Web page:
On today’s episode of Finkstructables, I’m going to be walking you through the steps to make your very own kidney stone paperweight.
Step 1: Create a kidney stone.
I made this stone with my right kidney, but you could use your left one if you like. Now, you want the stone to be large enough that it’s easy to see but small enough that it doesn’t cause you crippling pain on its way out. I nailed the former but overshot it on the latter. Oops!
Step 2: Encase the stone in resin.
I used this “crystal clear” epoxy resin, although I learned after the fact that it only stays clear if you pour it in increments of less than a quarter inch. I did the entire thing in two one-inch pours, and the heat generated by the curing process discolored the resin, turning it yellow. Oops!
You should use a mold that is made for casting resin so that you can easily remove the block once it’s done curing:
This mold was supposedly ok to use with resin, which I guess it was. It just wasn’t reusable with resin. Oops!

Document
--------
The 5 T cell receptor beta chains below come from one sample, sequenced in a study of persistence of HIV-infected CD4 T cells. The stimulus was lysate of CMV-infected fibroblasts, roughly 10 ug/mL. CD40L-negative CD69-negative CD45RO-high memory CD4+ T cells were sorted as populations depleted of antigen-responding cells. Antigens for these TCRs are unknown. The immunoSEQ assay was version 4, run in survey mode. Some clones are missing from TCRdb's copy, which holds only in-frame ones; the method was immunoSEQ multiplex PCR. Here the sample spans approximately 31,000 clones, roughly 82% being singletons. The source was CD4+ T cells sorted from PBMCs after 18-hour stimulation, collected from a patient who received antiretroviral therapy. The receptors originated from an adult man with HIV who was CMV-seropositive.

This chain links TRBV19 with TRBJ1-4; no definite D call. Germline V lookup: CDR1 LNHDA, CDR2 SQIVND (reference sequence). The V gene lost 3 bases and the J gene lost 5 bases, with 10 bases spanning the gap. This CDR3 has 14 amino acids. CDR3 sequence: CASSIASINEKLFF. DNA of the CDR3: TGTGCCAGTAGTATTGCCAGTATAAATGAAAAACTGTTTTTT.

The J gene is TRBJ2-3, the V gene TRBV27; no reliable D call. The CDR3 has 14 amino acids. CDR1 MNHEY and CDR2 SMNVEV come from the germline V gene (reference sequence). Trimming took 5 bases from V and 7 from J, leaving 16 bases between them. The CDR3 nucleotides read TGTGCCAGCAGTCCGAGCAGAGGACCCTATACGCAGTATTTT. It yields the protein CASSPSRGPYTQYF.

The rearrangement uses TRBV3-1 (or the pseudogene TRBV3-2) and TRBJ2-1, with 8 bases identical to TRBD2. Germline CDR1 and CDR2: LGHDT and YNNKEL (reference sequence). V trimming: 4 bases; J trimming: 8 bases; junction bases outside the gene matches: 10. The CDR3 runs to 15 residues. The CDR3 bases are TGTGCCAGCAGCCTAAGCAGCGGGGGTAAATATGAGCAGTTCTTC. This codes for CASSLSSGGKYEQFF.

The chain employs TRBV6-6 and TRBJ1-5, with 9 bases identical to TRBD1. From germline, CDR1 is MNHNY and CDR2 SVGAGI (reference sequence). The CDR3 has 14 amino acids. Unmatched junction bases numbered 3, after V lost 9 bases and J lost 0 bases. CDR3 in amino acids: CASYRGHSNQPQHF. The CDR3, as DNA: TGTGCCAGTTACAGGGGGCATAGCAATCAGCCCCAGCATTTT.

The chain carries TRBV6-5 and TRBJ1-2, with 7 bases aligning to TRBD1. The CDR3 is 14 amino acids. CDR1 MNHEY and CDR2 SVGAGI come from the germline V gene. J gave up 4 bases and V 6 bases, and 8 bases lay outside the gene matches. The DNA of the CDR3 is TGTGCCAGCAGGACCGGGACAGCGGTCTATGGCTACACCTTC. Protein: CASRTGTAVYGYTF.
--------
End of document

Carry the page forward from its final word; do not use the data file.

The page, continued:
Now that you have easily removed your crystal clear block of resin from the mold, cut it into a projection of a 2-dimensional kidney shape. I used my bandsaw for this step:
Then, trim off the edges at about a 45º angle, bringing it closer to a 3-D representation of a kidney.
Be careful to prevent the warm resin shavings from sticking to your bandsaw bearings and hardening in place, or your saw might not want to start the next time you use it. Oops!
Begin sanding the resin, first removing any saw marks, and then removing all of the scratches from the previous grit level. I sanded mine with 80, 120, 200, 600, 1000, and 2000 grit paper.
After polishing the entire paperweight with rubbing compound, it should look something like this:
Now you can move on to polishing compound. This will give your kidney a glossy shine, and if you neglected to get all the bubbles out when you poured, your stone will appear to be floating in a sea of resiny stars.
And that’s it! Now every time you use your paperweight, you’ll remember all of the fun times you and your stone shared together.
That paper’s not going anywhere. Thanks, kidney stone!